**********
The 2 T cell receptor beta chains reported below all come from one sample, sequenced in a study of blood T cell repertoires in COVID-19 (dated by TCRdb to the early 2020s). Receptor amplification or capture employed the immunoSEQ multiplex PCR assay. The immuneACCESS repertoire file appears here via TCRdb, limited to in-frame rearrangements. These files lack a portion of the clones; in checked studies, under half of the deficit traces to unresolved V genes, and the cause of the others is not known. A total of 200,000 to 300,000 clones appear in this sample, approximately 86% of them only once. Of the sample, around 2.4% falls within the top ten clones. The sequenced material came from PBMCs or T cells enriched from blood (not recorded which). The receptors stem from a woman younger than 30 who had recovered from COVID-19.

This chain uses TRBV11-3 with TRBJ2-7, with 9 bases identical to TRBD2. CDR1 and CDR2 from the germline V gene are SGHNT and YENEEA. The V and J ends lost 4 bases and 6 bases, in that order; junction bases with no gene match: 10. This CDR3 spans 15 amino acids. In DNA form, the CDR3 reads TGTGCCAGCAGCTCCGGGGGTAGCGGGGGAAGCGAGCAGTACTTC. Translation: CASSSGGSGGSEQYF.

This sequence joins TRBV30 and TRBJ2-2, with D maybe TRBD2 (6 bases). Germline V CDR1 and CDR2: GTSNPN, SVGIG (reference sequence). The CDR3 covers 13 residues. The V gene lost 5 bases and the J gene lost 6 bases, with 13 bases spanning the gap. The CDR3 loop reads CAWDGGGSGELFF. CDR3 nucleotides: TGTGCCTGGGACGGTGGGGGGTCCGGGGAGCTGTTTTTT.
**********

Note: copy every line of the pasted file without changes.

The 2 T cell receptor beta chains reported below all come from one sample, sequenced in a study of blood T cell repertoires in COVID-19 (dated by TCRdb to the early 2020s). Receptor amplification or capture employed the immunoSEQ multiplex PCR assay. The immuneACCESS repertoire file appears here via TCRdb, limited to in-frame rearrangements. These files lack a portion of the clones; in checked studies, under half of the deficit traces to unresolved V genes, and the cause of the others is not known. A total of 200,000 to 300,000 clones appear in this sample, approximately 86% of them only once. Of the sample, around 2.4% falls within the top ten clones. The sequenced material came from PBMCs or T cells enriched from blood (not recorded which). The receptors stem from a woman younger than 30 who had recovered from COVID-19.

This chain uses TRBV11-3 with TRBJ2-7, with 9 bases identical to TRBD2. CDR1 and CDR2 from the germline V gene are SGHNT and YENEEA. The V and J ends lost 4 bases and 6 bases, in that order; junction bases with no gene match: 10. This CDR3 spans 15 amino acids. In DNA form, the CDR3 reads TGTGCCAGCAGCTCCGGGGGTAGCGGGGGAAGCGAGCAGTACTTC. Translation: CASSSGGSGGSEQYF.

This sequence joins TRBV30 and TRBJ2-2, with D maybe TRBD2 (6 bases). Germline V CDR1 and CDR2: GTSNPN, SVGIG (reference sequence). The CDR3 covers 13 residues. The V gene lost 5 bases and the J gene lost 6 bases, with 13 bases spanning the gap. The CDR3 loop reads CAWDGGGSGELFF. CDR3 nucleotides: TGTGCCTGGGACGGTGGGGGGTCCGGGGAGCTGTTTTTT.